Political Science

Some of Trump’s first actions in office were two executive orders meant to crack down on illegal immigration by implementing tougher enforcement not just at the border but also within the country. This week The Washington Post reported that U.S. Immigration and Customs Enforcement had arrested 21,362 unauthorized immigrants across the country since Trump took office, a 32.6 percent increase from the previous year. (The data runs through mid-March.) At first glance these numbers might seem consistent with Trump’s promise to get “the bad ones” out of the country. But the Post also noted that of those arrested roughly a quarter, or 5,441, had no criminal record. That’s more than double the number of noncriminal arrests of undocumented immigrants during the same period in 2016. (Many of those arrested eventually will be deported, but because that process can be slow, changed enforcement patterns show up more quickly in arrest data.)

Look back a bit further, however, and the recent increase in enforcement looks less dramatic. The pace of arrests is running well behind the 29,238 made during the same period in 2014; that year, there were 7,483 noncriminal arrests through mid-March, which represented a similar share of the total as this year’s numbers.

That is from Ben Casselman, et.al. at 538.

That is the topic of my latest Bloomberg column, here is one bit:

One possibility is that a lot of talk about inequality gives the audience the impression that it is inevitable, and thereby renders potential remedies less urgent. Another speculation is that human beings are constantly evaluating the status of others. To the extent analysts reiterate that some group of citizens doesn’t have as much, maybe they’re actually reminding us that those citizens hold a lower social status. Perhaps subconsciously, we then respond by thinking those citizens deserve less, or by downgrading the urgency of their needs.

Another possibility is that talk about economic inequality increases political polarization, which lowers the chance of effective action. Or that criticizing American society may cause us to feel less virtuous, which in turn may cause us to act with less virtue. Perhaps if critics of inequality praised this nation more for what is has done to redress inequality, rather than criticizing it for the gaps, that might cement a self-image of Americans who are capable of tackling this problem, and thus spur interest in additional progress. That mechanism shouldn’t sound so strange to anyone who has tried to raise children.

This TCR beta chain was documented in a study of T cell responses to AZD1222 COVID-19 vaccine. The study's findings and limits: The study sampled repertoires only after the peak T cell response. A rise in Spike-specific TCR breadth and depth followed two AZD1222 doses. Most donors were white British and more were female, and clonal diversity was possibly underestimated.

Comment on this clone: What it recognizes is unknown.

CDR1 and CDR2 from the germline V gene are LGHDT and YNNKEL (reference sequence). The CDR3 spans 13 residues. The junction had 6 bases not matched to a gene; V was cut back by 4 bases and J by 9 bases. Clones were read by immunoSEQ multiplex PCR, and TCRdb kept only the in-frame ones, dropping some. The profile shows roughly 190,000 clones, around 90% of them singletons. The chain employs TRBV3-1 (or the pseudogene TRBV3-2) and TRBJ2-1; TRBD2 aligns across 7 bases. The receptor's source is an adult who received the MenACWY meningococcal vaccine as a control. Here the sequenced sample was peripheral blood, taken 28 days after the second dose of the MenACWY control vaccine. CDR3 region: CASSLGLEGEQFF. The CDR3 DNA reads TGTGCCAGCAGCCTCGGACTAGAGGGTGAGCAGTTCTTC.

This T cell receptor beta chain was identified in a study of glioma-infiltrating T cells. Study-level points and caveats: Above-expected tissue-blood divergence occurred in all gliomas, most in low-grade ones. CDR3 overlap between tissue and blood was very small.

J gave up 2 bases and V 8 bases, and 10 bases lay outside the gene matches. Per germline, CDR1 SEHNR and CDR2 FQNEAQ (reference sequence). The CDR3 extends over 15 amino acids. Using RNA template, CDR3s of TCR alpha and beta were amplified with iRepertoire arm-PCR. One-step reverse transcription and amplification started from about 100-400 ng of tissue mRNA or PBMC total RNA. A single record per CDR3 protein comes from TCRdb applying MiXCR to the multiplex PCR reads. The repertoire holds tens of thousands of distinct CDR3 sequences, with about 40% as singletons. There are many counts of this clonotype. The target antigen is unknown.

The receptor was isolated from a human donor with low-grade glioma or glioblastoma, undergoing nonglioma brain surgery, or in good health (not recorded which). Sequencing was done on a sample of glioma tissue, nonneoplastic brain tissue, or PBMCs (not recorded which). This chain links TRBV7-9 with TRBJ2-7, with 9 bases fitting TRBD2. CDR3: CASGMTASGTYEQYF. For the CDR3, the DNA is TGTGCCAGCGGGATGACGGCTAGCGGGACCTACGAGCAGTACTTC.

When I bring up such points in dialogue, I’ve found that a lot of my fellow academicians retreat to the moral platitude that the “good guys” simply need to fight harder against the special interest groups. Maybe so, or maybe that response is just another way of digging in deeper to what so far has been a losing battle. The reality is that income inequality has gone up a great deal since the early 1980s, and we haven’t done so much to reverse the basic trend. The potentially egalitarian effects of  tax increases under the past two Democratic presidents and Obamacare have been outweighed by globalization, which benefits most those individuals who can access global markets, and by increases in the returns to highly skilled labor. The reality is that government expenditures have not become radically more poverty-reducing over the last few decades, although we do send more resources to the elderly.

Do read the whole thing, the various biting comments about other academics are in other parts of the piece.

Nigel, a loyal MR reader, asks me:

Is it possible for the US to abuse the dollar’s privileged position, and do you expect a monetary conference to take place in the future that would alter the post-Bretton Woods arrangement in ways less favorable to the US?

A good question, but at current margins I don’t see many directions for movement.  I don’t know whether such a monetary conference will take place, but it is unlikely to be a decisive event for shaping actual outcomes.  I see these as the relevant questions:

1. Will China move to a true “free float”?  And if so, what is the collateral damage along the way?

2. Will some countries leave the eurozone? (and if they do, it is a big deal for them, but probably not a big deal for the global monetary order, unless it is Italy or France)

3. Will more countries attach to the euro (Iceland?) or to the U.S. dollar (additional parts of Latin America?)

4. How many additional countries will institute capital controls?

For the most part, those questions will be decided at the national level, although for potential euro leavers the nature of the proposed EU alternative (another bailout?) will be significant.